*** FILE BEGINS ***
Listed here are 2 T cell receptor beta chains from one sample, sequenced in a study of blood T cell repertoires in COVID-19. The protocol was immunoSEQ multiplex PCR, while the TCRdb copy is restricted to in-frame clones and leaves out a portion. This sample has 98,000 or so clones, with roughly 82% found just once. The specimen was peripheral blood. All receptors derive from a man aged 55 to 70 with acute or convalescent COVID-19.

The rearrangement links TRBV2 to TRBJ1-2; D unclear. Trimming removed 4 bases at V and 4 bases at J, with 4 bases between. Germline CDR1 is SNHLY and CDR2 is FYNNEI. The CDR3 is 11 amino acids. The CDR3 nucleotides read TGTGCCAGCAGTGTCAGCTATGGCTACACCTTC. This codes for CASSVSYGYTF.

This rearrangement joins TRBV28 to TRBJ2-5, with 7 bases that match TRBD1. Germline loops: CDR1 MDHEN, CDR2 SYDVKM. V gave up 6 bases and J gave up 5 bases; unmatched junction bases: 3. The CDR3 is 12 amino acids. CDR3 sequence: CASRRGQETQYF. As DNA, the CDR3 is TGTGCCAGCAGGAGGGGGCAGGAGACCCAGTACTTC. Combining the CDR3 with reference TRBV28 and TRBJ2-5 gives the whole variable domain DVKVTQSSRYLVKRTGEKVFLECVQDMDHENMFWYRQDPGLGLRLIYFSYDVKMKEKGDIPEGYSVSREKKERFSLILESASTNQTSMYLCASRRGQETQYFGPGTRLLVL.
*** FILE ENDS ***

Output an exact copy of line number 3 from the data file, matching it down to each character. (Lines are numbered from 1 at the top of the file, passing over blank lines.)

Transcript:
This rearrangement joins TRBV28 to TRBJ2-5, with 7 bases that match TRBD1. Germline loops: CDR1 MDHEN, CDR2 SYDVKM. V gave up 6 bases and J gave up 5 bases; unmatched junction bases: 3. The CDR3 is 12 amino acids. CDR3 sequence: CASRRGQETQYF. As DNA, the CDR3 is TGTGCCAGCAGGAGGGGGCAGGAGACCCAGTACTTC. Combining the CDR3 with reference TRBV28 and TRBJ2-5 gives the whole variable domain DVKVTQSSRYLVKRTGEKVFLECVQDMDHENMFWYRQDPGLGLRLIYFSYDVKMKEKGDIPEGYSVSREKKERFSLILESASTNQTSMYLCASRRGQETQYFGPGTRLLVL.